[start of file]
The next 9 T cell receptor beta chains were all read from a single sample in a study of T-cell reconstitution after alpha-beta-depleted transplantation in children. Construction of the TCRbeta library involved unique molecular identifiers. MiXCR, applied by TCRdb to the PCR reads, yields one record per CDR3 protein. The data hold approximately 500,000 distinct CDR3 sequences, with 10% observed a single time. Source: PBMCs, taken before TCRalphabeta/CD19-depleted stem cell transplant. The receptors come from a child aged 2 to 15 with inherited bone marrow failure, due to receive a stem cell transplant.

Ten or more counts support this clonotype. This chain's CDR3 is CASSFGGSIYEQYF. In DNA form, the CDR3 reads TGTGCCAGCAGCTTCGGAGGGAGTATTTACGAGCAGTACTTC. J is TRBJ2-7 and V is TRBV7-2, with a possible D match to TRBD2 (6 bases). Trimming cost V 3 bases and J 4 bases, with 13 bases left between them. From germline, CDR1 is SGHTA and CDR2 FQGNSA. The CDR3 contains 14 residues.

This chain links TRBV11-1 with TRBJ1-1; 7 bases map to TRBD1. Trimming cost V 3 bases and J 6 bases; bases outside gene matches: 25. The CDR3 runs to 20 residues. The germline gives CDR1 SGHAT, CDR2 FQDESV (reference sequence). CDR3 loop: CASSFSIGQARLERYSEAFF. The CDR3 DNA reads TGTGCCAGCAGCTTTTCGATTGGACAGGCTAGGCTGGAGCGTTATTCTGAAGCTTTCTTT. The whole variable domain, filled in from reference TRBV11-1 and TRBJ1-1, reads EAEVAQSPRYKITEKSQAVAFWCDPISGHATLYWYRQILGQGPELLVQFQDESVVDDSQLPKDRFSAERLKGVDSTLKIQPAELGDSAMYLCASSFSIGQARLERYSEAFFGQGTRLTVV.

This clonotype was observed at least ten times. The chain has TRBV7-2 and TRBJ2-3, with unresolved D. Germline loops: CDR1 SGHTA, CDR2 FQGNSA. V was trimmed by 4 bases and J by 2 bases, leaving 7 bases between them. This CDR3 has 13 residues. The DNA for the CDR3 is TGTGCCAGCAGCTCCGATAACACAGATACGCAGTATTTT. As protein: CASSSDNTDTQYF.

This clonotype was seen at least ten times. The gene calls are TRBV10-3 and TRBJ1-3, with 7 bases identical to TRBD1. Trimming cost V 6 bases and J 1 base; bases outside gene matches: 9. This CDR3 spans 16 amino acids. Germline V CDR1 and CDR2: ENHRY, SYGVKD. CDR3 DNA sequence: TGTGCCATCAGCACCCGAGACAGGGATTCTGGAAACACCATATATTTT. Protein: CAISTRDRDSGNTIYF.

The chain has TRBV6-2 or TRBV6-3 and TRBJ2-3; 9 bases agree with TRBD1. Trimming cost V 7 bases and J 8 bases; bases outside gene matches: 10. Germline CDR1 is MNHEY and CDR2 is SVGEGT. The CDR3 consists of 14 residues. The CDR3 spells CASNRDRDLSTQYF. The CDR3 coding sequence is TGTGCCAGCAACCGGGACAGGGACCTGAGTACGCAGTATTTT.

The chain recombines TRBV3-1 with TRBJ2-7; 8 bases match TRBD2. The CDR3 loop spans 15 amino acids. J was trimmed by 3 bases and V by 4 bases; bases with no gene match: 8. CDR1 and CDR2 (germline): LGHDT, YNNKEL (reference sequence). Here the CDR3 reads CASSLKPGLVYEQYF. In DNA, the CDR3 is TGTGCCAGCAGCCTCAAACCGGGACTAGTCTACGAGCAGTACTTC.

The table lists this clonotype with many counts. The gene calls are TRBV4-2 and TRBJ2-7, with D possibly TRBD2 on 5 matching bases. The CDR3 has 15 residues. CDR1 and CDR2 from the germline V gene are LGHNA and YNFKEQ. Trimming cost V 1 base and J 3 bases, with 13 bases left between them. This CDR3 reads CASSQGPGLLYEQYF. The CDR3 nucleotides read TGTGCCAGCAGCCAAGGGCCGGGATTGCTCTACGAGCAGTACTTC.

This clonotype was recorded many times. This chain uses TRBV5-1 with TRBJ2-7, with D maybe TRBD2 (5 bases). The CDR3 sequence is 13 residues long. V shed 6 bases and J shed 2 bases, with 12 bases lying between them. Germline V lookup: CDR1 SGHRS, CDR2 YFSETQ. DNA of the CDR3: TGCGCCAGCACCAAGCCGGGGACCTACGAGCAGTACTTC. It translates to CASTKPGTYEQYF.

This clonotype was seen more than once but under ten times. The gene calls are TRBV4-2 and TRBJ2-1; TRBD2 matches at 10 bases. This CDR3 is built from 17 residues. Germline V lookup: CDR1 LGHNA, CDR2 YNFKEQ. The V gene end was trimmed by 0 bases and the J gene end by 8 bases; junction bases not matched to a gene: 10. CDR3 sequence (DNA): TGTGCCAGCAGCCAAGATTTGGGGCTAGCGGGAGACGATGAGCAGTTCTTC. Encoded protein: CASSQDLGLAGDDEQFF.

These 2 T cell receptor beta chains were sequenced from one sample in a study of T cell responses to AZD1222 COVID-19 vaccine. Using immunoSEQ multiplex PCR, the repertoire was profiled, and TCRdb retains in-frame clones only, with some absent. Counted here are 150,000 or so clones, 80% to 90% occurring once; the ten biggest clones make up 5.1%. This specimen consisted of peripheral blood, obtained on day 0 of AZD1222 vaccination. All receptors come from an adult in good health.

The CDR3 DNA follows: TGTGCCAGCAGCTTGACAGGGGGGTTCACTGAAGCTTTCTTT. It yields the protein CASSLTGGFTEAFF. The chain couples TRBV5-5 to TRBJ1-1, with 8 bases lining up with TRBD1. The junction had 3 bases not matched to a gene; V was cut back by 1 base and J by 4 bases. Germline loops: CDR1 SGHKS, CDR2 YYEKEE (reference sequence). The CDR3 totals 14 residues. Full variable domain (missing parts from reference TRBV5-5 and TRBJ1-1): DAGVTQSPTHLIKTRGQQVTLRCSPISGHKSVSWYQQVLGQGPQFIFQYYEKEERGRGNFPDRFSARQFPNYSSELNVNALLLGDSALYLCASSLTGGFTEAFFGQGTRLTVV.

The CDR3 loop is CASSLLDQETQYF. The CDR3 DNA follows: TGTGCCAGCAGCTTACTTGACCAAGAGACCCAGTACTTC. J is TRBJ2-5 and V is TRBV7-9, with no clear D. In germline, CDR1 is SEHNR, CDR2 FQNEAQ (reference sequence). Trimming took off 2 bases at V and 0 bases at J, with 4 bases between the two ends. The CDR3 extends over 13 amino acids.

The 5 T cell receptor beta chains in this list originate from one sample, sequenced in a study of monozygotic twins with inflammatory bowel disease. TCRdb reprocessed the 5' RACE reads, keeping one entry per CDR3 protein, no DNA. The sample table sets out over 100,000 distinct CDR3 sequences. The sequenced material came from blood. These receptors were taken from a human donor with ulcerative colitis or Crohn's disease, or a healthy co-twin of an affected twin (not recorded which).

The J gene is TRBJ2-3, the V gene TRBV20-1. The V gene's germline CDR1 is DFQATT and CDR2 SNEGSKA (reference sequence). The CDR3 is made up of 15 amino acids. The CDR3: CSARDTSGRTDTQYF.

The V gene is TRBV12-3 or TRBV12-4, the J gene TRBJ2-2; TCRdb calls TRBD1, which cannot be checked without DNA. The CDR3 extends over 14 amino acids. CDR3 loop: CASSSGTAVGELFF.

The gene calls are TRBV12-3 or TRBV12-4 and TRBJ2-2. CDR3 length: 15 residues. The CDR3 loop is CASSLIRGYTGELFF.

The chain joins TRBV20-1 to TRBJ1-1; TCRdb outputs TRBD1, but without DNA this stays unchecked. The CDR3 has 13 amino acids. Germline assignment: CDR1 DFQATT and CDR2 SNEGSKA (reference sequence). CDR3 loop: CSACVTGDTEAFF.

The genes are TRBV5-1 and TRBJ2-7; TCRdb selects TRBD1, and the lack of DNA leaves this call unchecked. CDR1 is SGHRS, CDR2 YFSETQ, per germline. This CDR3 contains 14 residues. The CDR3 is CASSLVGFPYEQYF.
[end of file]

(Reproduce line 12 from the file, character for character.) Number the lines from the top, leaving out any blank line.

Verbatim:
The CDR3 DNA follows: TGTGCCAGCAGCTTGACAGGGGGGTTCACTGAAGCTTTCTTT. It yields the protein CASSLTGGFTEAFF. The chain couples TRBV5-5 to TRBJ1-1, with 8 bases lining up with TRBD1. The junction had 3 bases not matched to a gene; V was cut back by 1 base and J by 4 bases. Germline loops: CDR1 SGHKS, CDR2 YYEKEE (reference sequence). The CDR3 totals 14 residues. Full variable domain (missing parts from reference TRBV5-5 and TRBJ1-1): DAGVTQSPTHLIKTRGQQVTLRCSPISGHKSVSWYQQVLGQGPQFIFQYYEKEERGRGNFPDRFSARQFPNYSSELNVNALLLGDSALYLCASSLTGGFTEAFFGQGTRLTVV.